In the Shadow of Lions

Written by Ginger Garrett
Review by Troy Reed

In the Shadow of Lions is the first in a planned trilogy from author Ginger Garrett. The story is divided amongst the perspectives of three women: Bridget, a successful but cruel New York City editor dying in her hospital bed; Anne Boleyn, second queen of Henry VIII; and Rose, a servant in the household of Sir Thomas More.

A being appears to Bridget whom she believes is Death, but instead the being, known as the Scribe, offers her a second chance. The Scribe produces a laptop and begins to dictate a story to her. The book alternates between the present-day story of Bridget and the Scribe and the two stories set in the Tudor era. This is a fine premise, but unfortunately instead of adding to the plot, the scenes featuring Bridget are awkward and serve as a distraction because of the unconvincing dialog and the sporadic nature in which they appear.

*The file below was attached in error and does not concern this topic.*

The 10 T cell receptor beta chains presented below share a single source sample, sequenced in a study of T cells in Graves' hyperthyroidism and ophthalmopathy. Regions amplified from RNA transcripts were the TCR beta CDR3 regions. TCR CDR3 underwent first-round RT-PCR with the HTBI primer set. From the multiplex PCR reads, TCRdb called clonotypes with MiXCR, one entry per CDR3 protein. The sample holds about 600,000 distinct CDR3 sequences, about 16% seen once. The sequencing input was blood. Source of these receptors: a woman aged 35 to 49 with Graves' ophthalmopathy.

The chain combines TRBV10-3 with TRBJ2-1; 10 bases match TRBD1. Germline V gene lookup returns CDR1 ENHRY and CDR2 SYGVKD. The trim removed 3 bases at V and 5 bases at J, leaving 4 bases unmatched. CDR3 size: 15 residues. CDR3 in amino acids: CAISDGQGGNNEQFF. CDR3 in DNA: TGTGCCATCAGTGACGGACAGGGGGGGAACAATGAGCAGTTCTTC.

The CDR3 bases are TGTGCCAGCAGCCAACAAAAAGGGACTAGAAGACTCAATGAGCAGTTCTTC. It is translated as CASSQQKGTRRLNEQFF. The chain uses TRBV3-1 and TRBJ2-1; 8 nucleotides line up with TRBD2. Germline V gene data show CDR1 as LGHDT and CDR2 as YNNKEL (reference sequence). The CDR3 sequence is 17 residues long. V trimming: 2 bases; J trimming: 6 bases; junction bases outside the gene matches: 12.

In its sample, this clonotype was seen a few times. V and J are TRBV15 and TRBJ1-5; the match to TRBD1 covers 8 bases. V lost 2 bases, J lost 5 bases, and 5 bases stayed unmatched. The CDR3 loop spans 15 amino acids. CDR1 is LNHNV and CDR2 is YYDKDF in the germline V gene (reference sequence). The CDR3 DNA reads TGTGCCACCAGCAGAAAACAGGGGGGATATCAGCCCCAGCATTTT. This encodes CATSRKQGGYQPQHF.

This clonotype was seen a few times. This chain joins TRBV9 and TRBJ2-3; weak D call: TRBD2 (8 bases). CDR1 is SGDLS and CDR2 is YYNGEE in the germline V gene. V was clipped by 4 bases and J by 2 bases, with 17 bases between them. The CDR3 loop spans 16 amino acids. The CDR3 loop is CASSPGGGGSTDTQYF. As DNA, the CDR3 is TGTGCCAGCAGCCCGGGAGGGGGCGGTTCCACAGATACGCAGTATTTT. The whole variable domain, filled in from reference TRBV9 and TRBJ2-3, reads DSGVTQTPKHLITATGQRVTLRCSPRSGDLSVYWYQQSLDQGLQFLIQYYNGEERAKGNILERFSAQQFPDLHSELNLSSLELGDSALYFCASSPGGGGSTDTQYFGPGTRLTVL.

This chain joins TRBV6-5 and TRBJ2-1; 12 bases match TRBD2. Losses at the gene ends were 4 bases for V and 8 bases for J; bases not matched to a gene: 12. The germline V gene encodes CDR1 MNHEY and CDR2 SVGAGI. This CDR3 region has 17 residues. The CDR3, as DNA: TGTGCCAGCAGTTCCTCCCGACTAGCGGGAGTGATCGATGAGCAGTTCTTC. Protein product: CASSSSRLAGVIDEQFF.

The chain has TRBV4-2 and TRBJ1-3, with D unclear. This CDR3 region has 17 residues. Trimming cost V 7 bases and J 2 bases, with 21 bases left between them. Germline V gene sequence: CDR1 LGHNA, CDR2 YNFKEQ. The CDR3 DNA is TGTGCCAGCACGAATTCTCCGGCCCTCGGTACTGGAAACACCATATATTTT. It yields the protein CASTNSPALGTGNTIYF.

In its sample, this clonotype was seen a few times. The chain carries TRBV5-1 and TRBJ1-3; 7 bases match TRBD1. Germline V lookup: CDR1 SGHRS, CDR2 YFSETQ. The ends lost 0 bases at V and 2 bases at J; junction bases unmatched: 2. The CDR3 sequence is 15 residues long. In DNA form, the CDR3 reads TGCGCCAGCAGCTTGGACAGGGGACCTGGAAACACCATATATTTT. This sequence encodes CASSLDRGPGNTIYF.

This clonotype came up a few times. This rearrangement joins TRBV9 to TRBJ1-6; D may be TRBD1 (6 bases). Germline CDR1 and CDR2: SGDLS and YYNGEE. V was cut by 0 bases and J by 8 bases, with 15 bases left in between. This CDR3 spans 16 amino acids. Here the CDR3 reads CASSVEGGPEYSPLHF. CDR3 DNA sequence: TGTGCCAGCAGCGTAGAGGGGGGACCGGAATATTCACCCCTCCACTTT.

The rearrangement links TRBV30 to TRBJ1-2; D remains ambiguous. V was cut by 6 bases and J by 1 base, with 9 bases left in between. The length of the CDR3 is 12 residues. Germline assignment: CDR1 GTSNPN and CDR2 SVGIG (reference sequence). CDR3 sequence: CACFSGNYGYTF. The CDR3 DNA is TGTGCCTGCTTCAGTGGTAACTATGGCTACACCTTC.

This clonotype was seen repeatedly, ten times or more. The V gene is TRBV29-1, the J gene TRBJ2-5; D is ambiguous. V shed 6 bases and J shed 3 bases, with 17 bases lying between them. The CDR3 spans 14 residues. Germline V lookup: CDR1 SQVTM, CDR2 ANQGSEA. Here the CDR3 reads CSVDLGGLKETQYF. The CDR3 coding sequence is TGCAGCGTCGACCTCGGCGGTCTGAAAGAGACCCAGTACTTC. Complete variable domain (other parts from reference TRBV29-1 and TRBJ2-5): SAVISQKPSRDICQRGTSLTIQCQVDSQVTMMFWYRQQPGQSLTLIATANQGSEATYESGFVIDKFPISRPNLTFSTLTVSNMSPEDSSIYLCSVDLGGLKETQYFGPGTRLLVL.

Two of the more successful aspects of the novel are the ways in which Garrett portrays Thomas More as a very complex, conflicted man, and her depiction of his relationship with Rose. The religious fervor sweeping across Europe at the time is also described well, giving one perspective on the growing fear among the clergy of bringing the word of God to the people in their own language. Garrett discusses how Anne Boleyn flirted with the Hutchins book, the English translation of the New Testament, and shows Anne as curious but also slightly afraid of the book which she puts off reading until the end.

An unsatisfying ending leaves too many questions unanswered. The theme that guardian angels influence people’s lives is not particularly clear until the end. Hopefully the series will become stronger. When Garrett is writing about the past, her voice is strong and it works; the subplot with the Scribe, though, does not.